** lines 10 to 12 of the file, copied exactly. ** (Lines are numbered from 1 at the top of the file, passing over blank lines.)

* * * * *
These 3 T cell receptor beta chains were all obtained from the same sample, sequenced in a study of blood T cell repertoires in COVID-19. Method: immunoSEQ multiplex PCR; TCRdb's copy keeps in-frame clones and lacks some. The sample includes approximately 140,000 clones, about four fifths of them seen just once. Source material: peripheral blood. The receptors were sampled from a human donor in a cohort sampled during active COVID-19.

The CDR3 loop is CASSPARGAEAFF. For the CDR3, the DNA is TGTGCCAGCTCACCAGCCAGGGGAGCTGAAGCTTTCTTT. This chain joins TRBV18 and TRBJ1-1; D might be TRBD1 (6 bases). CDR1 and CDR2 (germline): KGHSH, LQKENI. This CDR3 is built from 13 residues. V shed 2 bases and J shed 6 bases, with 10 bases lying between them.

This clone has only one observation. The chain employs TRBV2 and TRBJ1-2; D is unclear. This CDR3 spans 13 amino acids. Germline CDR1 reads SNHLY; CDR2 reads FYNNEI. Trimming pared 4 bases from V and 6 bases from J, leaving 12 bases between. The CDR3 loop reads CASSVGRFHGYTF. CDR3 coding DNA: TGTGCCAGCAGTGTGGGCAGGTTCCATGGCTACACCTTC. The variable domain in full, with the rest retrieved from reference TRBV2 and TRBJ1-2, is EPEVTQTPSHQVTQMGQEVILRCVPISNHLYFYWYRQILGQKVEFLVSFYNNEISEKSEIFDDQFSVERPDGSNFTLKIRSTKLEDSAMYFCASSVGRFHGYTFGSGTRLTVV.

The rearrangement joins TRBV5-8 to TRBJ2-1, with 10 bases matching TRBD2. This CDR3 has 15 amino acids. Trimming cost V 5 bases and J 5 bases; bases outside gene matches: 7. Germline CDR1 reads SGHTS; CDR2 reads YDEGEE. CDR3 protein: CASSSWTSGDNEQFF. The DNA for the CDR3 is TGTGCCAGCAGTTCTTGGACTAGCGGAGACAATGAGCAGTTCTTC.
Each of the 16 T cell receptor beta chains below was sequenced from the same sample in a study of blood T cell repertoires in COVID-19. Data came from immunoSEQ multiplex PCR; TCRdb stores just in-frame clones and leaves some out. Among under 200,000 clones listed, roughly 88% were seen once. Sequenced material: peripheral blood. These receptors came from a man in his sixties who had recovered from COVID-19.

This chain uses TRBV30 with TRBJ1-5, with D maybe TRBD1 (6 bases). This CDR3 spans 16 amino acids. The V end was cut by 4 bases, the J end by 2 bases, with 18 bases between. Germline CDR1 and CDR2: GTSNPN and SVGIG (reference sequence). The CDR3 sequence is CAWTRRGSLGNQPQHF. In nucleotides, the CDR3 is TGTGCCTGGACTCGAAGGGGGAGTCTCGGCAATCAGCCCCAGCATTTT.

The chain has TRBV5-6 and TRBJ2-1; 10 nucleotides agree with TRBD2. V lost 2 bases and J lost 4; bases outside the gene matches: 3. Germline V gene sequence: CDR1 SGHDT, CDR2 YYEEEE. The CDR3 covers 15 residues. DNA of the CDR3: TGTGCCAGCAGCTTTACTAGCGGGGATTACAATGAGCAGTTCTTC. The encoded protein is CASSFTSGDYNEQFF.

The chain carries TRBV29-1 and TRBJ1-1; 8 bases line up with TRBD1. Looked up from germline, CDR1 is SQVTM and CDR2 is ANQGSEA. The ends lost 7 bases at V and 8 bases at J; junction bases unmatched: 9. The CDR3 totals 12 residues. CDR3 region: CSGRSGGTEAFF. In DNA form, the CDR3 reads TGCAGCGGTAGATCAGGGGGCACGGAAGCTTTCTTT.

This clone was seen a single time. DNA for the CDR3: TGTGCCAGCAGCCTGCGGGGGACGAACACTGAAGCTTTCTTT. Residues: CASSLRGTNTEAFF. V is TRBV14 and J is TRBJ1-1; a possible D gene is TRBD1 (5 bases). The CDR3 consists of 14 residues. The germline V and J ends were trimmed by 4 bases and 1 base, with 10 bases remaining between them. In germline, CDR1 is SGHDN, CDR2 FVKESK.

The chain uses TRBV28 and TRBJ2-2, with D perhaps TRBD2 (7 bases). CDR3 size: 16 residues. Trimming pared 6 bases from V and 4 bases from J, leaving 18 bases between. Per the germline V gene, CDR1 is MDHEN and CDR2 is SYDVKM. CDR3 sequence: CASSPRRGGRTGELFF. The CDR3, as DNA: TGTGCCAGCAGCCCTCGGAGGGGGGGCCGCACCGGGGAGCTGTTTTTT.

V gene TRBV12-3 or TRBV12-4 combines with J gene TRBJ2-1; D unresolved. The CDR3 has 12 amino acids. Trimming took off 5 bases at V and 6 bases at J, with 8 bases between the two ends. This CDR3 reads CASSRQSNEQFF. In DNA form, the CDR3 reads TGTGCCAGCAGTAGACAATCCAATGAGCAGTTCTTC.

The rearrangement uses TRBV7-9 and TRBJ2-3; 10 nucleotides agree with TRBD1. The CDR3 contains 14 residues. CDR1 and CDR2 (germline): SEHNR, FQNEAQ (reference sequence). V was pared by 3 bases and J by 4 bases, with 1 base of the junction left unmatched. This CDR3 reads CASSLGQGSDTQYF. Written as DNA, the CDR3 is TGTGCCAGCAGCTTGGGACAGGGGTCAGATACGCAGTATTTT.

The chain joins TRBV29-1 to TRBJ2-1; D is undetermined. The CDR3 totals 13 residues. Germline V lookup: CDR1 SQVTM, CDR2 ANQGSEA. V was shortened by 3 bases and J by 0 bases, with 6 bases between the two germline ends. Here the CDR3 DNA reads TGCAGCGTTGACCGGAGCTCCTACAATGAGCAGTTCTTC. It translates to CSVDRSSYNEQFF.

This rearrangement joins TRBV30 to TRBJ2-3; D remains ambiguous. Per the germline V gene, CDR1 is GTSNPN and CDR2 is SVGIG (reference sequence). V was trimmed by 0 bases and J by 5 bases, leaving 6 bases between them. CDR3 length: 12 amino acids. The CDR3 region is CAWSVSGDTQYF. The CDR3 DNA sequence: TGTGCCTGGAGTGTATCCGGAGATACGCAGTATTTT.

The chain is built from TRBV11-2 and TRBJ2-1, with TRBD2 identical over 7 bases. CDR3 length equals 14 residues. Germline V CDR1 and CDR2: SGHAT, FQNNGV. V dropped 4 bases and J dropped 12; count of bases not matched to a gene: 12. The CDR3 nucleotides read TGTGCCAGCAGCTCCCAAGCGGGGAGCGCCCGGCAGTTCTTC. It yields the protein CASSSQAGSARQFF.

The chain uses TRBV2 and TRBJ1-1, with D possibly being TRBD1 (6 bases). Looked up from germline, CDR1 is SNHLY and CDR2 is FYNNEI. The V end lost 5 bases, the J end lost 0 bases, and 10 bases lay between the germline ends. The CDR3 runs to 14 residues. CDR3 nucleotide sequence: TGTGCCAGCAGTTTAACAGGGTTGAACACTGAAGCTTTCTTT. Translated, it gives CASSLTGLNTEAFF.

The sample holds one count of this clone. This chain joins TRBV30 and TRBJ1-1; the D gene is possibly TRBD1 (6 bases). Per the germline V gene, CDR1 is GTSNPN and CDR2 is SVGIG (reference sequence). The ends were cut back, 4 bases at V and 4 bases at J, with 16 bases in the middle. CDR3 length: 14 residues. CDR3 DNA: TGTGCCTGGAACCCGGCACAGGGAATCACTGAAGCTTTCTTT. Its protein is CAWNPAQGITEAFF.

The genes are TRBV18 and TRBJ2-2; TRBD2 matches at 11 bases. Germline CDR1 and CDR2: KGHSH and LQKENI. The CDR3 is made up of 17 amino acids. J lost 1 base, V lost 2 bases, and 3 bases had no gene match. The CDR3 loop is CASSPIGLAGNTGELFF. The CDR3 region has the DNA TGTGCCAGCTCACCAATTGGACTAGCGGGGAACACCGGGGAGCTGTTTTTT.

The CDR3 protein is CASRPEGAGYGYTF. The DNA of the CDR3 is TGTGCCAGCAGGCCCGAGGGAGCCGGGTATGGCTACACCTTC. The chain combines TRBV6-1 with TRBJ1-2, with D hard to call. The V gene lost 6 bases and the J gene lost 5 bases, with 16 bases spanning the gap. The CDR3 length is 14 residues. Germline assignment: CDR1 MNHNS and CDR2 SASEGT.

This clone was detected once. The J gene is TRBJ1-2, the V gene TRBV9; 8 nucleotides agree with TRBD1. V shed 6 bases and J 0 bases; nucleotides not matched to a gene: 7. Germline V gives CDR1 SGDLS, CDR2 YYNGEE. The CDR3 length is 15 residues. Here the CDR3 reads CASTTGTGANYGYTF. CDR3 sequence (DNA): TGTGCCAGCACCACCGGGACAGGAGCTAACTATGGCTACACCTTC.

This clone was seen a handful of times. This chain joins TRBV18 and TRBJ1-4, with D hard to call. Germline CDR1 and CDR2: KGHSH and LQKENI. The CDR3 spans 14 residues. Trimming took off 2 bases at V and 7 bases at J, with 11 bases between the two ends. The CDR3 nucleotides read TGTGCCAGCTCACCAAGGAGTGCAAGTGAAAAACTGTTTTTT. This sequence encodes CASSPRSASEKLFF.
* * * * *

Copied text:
The chain uses TRBV28 and TRBJ2-2, with D perhaps TRBD2 (7 bases). CDR3 size: 16 residues. Trimming pared 6 bases from V and 4 bases from J, leaving 18 bases between. Per the germline V gene, CDR1 is MDHEN and CDR2 is SYDVKM. CDR3 sequence: CASSPRRGGRTGELFF. The CDR3, as DNA: TGTGCCAGCAGCCCTCGGAGGGGGGGCCGCACCGGGGAGCTGTTTTTT.

V gene TRBV12-3 or TRBV12-4 combines with J gene TRBJ2-1; D unresolved. The CDR3 has 12 amino acids. Trimming took off 5 bases at V and 6 bases at J, with 8 bases between the two ends. This CDR3 reads CASSRQSNEQFF. In DNA form, the CDR3 reads TGTGCCAGCAGTAGACAATCCAATGAGCAGTTCTTC.

The rearrangement uses TRBV7-9 and TRBJ2-3; 10 nucleotides agree with TRBD1. The CDR3 contains 14 residues. CDR1 and CDR2 (germline): SEHNR, FQNEAQ (reference sequence). V was pared by 3 bases and J by 4 bases, with 1 base of the junction left unmatched. This CDR3 reads CASSLGQGSDTQYF. Written as DNA, the CDR3 is TGTGCCAGCAGCTTGGGACAGGGGTCAGATACGCAGTATTTT.